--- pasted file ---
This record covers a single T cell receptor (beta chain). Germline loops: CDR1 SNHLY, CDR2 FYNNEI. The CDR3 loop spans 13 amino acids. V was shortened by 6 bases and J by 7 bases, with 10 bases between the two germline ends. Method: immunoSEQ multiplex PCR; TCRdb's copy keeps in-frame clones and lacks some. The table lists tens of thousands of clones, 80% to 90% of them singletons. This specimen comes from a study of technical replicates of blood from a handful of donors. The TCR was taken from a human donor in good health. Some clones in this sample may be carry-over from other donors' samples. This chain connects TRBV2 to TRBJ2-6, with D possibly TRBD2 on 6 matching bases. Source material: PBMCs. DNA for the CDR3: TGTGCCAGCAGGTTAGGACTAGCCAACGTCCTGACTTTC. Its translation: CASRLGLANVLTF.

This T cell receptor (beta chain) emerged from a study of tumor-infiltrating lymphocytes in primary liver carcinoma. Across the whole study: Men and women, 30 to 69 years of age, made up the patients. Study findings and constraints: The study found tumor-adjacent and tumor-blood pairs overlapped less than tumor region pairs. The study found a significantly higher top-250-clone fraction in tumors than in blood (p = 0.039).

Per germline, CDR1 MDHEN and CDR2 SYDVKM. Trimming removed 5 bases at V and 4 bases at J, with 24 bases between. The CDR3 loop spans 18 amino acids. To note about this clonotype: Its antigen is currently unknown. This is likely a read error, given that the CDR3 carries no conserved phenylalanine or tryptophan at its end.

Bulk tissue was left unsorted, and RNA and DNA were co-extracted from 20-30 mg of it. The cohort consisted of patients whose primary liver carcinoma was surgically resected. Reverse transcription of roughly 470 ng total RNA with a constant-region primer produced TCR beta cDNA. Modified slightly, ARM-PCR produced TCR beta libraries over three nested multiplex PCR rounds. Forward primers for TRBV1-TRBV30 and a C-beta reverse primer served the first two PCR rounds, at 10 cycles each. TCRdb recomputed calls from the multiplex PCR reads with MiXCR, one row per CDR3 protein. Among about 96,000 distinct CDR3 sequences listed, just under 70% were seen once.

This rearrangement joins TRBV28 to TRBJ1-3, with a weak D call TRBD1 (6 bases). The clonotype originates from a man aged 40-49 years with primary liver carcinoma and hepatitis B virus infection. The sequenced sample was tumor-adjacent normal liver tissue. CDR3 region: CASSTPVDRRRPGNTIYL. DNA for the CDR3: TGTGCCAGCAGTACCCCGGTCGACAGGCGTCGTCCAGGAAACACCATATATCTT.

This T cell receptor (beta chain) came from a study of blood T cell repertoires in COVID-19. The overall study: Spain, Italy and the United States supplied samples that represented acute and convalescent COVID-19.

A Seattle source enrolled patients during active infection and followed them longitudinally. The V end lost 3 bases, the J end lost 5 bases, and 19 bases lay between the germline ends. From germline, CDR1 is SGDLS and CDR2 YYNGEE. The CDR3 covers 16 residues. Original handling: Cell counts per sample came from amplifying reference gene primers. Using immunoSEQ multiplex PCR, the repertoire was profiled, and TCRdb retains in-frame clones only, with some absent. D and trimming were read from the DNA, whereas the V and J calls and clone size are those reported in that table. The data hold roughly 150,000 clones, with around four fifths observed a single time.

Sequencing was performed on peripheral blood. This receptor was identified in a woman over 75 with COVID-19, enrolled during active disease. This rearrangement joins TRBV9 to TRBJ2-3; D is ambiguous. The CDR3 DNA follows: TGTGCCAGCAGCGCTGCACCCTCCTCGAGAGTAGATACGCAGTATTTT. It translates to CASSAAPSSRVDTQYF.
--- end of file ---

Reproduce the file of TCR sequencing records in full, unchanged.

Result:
This record covers a single T cell receptor (beta chain). Germline loops: CDR1 SNHLY, CDR2 FYNNEI. The CDR3 loop spans 13 amino acids. V was shortened by 6 bases and J by 7 bases, with 10 bases between the two germline ends. Method: immunoSEQ multiplex PCR; TCRdb's copy keeps in-frame clones and lacks some. The table lists tens of thousands of clones, 80% to 90% of them singletons. This specimen comes from a study of technical replicates of blood from a handful of donors. The TCR was taken from a human donor in good health. Some clones in this sample may be carry-over from other donors' samples. This chain connects TRBV2 to TRBJ2-6, with D possibly TRBD2 on 6 matching bases. Source material: PBMCs. DNA for the CDR3: TGTGCCAGCAGGTTAGGACTAGCCAACGTCCTGACTTTC. Its translation: CASRLGLANVLTF.

This T cell receptor (beta chain) emerged from a study of tumor-infiltrating lymphocytes in primary liver carcinoma. Across the whole study: Men and women, 30 to 69 years of age, made up the patients. Study findings and constraints: The study found tumor-adjacent and tumor-blood pairs overlapped less than tumor region pairs. The study found a significantly higher top-250-clone fraction in tumors than in blood (p = 0.039).

Per germline, CDR1 MDHEN and CDR2 SYDVKM. Trimming removed 5 bases at V and 4 bases at J, with 24 bases between. The CDR3 loop spans 18 amino acids. To note about this clonotype: Its antigen is currently unknown. This is likely a read error, given that the CDR3 carries no conserved phenylalanine or tryptophan at its end.

Bulk tissue was left unsorted, and RNA and DNA were co-extracted from 20-30 mg of it. The cohort consisted of patients whose primary liver carcinoma was surgically resected. Reverse transcription of roughly 470 ng total RNA with a constant-region primer produced TCR beta cDNA. Modified slightly, ARM-PCR produced TCR beta libraries over three nested multiplex PCR rounds. Forward primers for TRBV1-TRBV30 and a C-beta reverse primer served the first two PCR rounds, at 10 cycles each. TCRdb recomputed calls from the multiplex PCR reads with MiXCR, one row per CDR3 protein. Among about 96,000 distinct CDR3 sequences listed, just under 70% were seen once.

This rearrangement joins TRBV28 to TRBJ1-3, with a weak D call TRBD1 (6 bases). The clonotype originates from a man aged 40-49 years with primary liver carcinoma and hepatitis B virus infection. The sequenced sample was tumor-adjacent normal liver tissue. CDR3 region: CASSTPVDRRRPGNTIYL. DNA for the CDR3: TGTGCCAGCAGTACCCCGGTCGACAGGCGTCGTCCAGGAAACACCATATATCTT.

This T cell receptor (beta chain) came from a study of blood T cell repertoires in COVID-19. The overall study: Spain, Italy and the United States supplied samples that represented acute and convalescent COVID-19.

A Seattle source enrolled patients during active infection and followed them longitudinally. The V end lost 3 bases, the J end lost 5 bases, and 19 bases lay between the germline ends. From germline, CDR1 is SGDLS and CDR2 YYNGEE. The CDR3 covers 16 residues. Original handling: Cell counts per sample came from amplifying reference gene primers. Using immunoSEQ multiplex PCR, the repertoire was profiled, and TCRdb retains in-frame clones only, with some absent. D and trimming were read from the DNA, whereas the V and J calls and clone size are those reported in that table. The data hold roughly 150,000 clones, with around four fifths observed a single time.

Sequencing was performed on peripheral blood. This receptor was identified in a woman over 75 with COVID-19, enrolled during active disease. This rearrangement joins TRBV9 to TRBJ2-3; D is ambiguous. The CDR3 DNA follows: TGTGCCAGCAGCGCTGCACCCTCCTCGAGAGTAGATACGCAGTATTTT. It translates to CASSAAPSSRVDTQYF.